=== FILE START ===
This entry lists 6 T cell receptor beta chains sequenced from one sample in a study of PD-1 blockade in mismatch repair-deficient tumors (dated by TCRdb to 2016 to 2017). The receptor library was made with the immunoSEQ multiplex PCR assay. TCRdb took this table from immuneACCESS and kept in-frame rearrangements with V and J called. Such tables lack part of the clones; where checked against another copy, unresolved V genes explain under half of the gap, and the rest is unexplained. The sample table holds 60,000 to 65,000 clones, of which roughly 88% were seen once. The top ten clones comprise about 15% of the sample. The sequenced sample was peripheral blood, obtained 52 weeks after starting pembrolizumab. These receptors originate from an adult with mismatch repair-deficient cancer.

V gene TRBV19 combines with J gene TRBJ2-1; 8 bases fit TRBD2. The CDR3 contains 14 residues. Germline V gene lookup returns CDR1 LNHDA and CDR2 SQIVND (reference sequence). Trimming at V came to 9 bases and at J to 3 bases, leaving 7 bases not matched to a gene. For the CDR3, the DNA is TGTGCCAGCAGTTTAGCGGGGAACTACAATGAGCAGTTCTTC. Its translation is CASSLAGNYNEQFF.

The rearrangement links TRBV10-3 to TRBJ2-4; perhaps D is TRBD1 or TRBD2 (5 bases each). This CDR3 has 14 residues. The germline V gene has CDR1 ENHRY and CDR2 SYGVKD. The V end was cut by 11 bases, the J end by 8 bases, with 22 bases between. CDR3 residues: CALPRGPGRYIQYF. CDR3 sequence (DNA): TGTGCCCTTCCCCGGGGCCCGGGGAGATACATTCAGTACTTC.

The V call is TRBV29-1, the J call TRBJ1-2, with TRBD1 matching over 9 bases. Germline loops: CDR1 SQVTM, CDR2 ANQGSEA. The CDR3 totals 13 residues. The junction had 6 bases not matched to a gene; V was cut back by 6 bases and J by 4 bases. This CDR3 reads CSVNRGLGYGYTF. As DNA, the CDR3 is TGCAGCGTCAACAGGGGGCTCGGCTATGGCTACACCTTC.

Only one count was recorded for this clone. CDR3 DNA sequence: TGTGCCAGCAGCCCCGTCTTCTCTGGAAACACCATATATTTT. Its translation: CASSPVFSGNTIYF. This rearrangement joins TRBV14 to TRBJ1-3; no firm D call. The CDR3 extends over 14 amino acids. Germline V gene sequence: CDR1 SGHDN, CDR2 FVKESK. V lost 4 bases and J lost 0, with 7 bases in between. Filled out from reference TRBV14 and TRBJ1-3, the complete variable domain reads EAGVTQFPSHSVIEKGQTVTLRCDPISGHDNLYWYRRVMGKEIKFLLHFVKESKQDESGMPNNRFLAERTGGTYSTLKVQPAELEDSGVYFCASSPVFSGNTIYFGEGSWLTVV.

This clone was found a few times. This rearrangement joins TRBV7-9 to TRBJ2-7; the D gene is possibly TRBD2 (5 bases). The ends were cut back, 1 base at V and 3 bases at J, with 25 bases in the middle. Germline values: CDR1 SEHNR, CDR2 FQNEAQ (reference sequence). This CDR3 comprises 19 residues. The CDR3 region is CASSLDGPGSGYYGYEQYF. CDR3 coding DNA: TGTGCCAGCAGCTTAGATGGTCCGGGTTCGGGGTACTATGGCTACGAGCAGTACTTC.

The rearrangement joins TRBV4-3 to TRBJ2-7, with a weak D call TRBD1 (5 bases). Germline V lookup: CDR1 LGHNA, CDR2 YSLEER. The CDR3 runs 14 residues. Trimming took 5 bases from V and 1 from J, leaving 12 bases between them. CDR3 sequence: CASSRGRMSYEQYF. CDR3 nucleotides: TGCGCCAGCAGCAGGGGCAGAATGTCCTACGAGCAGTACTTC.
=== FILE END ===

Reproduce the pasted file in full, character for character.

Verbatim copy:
This entry lists 6 T cell receptor beta chains sequenced from one sample in a study of PD-1 blockade in mismatch repair-deficient tumors (dated by TCRdb to 2016 to 2017). The receptor library was made with the immunoSEQ multiplex PCR assay. TCRdb took this table from immuneACCESS and kept in-frame rearrangements with V and J called. Such tables lack part of the clones; where checked against another copy, unresolved V genes explain under half of the gap, and the rest is unexplained. The sample table holds 60,000 to 65,000 clones, of which roughly 88% were seen once. The top ten clones comprise about 15% of the sample. The sequenced sample was peripheral blood, obtained 52 weeks after starting pembrolizumab. These receptors originate from an adult with mismatch repair-deficient cancer.

V gene TRBV19 combines with J gene TRBJ2-1; 8 bases fit TRBD2. The CDR3 contains 14 residues. Germline V gene lookup returns CDR1 LNHDA and CDR2 SQIVND (reference sequence). Trimming at V came to 9 bases and at J to 3 bases, leaving 7 bases not matched to a gene. For the CDR3, the DNA is TGTGCCAGCAGTTTAGCGGGGAACTACAATGAGCAGTTCTTC. Its translation is CASSLAGNYNEQFF.

The rearrangement links TRBV10-3 to TRBJ2-4; perhaps D is TRBD1 or TRBD2 (5 bases each). This CDR3 has 14 residues. The germline V gene has CDR1 ENHRY and CDR2 SYGVKD. The V end was cut by 11 bases, the J end by 8 bases, with 22 bases between. CDR3 residues: CALPRGPGRYIQYF. CDR3 sequence (DNA): TGTGCCCTTCCCCGGGGCCCGGGGAGATACATTCAGTACTTC.

The V call is TRBV29-1, the J call TRBJ1-2, with TRBD1 matching over 9 bases. Germline loops: CDR1 SQVTM, CDR2 ANQGSEA. The CDR3 totals 13 residues. The junction had 6 bases not matched to a gene; V was cut back by 6 bases and J by 4 bases. This CDR3 reads CSVNRGLGYGYTF. As DNA, the CDR3 is TGCAGCGTCAACAGGGGGCTCGGCTATGGCTACACCTTC.

Only one count was recorded for this clone. CDR3 DNA sequence: TGTGCCAGCAGCCCCGTCTTCTCTGGAAACACCATATATTTT. Its translation: CASSPVFSGNTIYF. This rearrangement joins TRBV14 to TRBJ1-3; no firm D call. The CDR3 extends over 14 amino acids. Germline V gene sequence: CDR1 SGHDN, CDR2 FVKESK. V lost 4 bases and J lost 0, with 7 bases in between. Filled out from reference TRBV14 and TRBJ1-3, the complete variable domain reads EAGVTQFPSHSVIEKGQTVTLRCDPISGHDNLYWYRRVMGKEIKFLLHFVKESKQDESGMPNNRFLAERTGGTYSTLKVQPAELEDSGVYFCASSPVFSGNTIYFGEGSWLTVV.

This clone was found a few times. This rearrangement joins TRBV7-9 to TRBJ2-7; the D gene is possibly TRBD2 (5 bases). The ends were cut back, 1 base at V and 3 bases at J, with 25 bases in the middle. Germline values: CDR1 SEHNR, CDR2 FQNEAQ (reference sequence). This CDR3 comprises 19 residues. The CDR3 region is CASSLDGPGSGYYGYEQYF. CDR3 coding DNA: TGTGCCAGCAGCTTAGATGGTCCGGGTTCGGGGTACTATGGCTACGAGCAGTACTTC.

The rearrangement joins TRBV4-3 to TRBJ2-7, with a weak D call TRBD1 (5 bases). Germline V lookup: CDR1 LGHNA, CDR2 YSLEER. The CDR3 runs 14 residues. Trimming took 5 bases from V and 1 from J, leaving 12 bases between them. CDR3 sequence: CASSRGRMSYEQYF. CDR3 nucleotides: TGCGCCAGCAGCAGGGGCAGAATGTCCTACGAGCAGTACTTC.